How much of your business is in the cloud? How has the pandemic affected this?
Businesses have been migrating to the cloud for years, but 2020 brought tremendous change and resulted in the steepening of the cloud adoption curve.
As early adopters have made the shift, more businesses are now considering the benefits of sending more of their workflows and underlying technologies to the cloud. But even with this recent trend, many companies still aren’t taking advantage of all the benefits of moving their operations to the cloud.
An Accenture study that focused on businesses shifting their technologies and workflows to the cloud found that only 10% of over 8,300 surveyed companies had cracked the code on what Accenture calls “systems resilience.”
“Systems resilience describes a system’s ability to operate during a major disruption or crisis, with minimal impact on critical business and operational processes. This means preventing outages, mitigating their impact, or recovering from them. Our definition of systems includes applications, architecture, data, cloud, infrastructure and network.”
Considering the pandemic’s effects on the business environment and economy, organizations were forced to face the imminent challenge of defining and operating within this new environment.
This sudden and unprecedented shift has brought most business systems to their knees, forcing immediate change and the adoption of new standards, practices, and technologies. Of all the associated changes prompting swift adoptions, Accenture’s report notes the following key considerations:
- Business continuity risks including supply chain disruptions, shifts in customer touchpoints, unavailability of critical resources, and gaps in business continuity protocols.
- Surges in transaction volumes (e.g., because of a shift from physical to digital purchasing) or precipitous declines in demand.
- Monitoring, reporting, and decision-making with real-time data to respond to immediate business needs in a dynamic environment.
- Workforce productivity challenges associated with with connectivity and security issues due to employees working remotely.
- Security risks including countering bad actors who will inevitably seek to take advantage of individuals and organizations.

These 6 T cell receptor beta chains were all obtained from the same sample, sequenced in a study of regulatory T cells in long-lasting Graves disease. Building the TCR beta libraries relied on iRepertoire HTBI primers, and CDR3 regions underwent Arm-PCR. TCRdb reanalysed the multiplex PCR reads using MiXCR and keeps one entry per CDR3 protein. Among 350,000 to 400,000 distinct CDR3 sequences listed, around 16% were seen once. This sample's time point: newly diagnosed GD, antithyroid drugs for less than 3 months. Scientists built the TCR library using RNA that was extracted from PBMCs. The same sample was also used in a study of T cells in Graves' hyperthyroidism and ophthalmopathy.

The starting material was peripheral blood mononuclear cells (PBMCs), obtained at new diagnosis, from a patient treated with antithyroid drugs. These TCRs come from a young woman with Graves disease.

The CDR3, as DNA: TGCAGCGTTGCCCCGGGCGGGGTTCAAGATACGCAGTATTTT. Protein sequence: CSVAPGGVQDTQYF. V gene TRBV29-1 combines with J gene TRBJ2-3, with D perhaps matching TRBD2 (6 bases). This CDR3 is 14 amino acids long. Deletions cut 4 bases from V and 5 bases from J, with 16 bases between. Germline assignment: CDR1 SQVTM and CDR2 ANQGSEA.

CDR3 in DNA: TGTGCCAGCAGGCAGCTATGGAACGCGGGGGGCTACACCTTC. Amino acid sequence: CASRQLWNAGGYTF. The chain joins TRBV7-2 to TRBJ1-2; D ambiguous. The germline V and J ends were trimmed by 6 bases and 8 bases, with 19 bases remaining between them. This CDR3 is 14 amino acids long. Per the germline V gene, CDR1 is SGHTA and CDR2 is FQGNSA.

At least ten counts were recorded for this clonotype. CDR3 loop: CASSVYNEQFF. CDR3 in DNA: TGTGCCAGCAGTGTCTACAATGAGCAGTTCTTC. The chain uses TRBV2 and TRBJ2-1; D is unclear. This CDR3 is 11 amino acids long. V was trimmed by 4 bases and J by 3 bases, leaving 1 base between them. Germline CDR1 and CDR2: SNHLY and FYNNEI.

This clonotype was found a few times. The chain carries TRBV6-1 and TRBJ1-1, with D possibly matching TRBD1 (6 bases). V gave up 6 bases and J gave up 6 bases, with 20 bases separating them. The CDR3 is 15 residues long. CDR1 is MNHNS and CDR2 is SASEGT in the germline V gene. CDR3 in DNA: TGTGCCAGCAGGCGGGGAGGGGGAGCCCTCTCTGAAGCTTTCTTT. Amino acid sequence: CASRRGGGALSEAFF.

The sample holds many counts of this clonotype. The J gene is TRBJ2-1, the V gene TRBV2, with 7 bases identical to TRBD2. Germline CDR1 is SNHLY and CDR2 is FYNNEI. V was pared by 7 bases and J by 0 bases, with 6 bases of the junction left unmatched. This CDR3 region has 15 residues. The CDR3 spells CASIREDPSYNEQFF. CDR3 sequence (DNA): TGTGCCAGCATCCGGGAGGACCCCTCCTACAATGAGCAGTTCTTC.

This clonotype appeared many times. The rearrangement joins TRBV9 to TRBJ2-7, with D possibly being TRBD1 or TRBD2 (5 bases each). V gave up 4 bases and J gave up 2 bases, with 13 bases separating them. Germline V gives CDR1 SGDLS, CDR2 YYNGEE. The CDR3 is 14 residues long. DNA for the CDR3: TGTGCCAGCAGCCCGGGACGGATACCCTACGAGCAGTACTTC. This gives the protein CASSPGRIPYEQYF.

“Migration is the essential first step in maximizing cloud value. It provides scalability, resilience, security and lower total cost of ownership. But it’s only the start. And it needs to be seen in its broader context: as a means of enabling the IT environment to be run in a different way and unlocking new value for the business.”
While migration to the cloud will be crucial to the success of many types of businesses, it is critical that new entrants find cost-effective approaches to their migration and adoption efforts. This is especially important for smaller businesses. Forbes’ Young Entrepreneurs Council (YEC) explained in a recent article that smaller businesses in particular, “don’t have the luxury of testing out and paying for expensive software and systems they ultimately may not keep, so it’s important that their chosen solutions are budget-friendly and effective from the start.”
YEC went on to explain that a successful migration will enable greater focus on core competencies if tech stacks are effectively outsourced to reputable providers.
A successful migration to the cloud will also increase a business’s collaborative capabilities by ensuring that more information and more tools are accessible to a wider audience. Widening the audience and increasing collaboration across teams can make it easier to sort and analyze increasing amounts of data.
Before the cloud, businesses typically stored everything on a local drive, which made accessing large files cumbersome and time-consuming. This reality aligns with YEC’s Jean Ginzburg’s observation that cloud adoption will drive efficiencies because the comparative accessibility and ease-of-use of cloud technology trumps other, now-outdated technologies.
Businesses that committed to cloud migration before the crisis were of course better positioned to successfully navigate the new risks and changing employee and consumer behaviors. However, a study by the Everest Group found that enterprises still had, on average, no more than 20 to 40 percent of their workloads in the cloud at the start of the pandemic.
This highlights the work that many businesses still need to do, and partnering with the right providers will be critical to ensuring that remaining cloud migrations are efficient and cost-effective.
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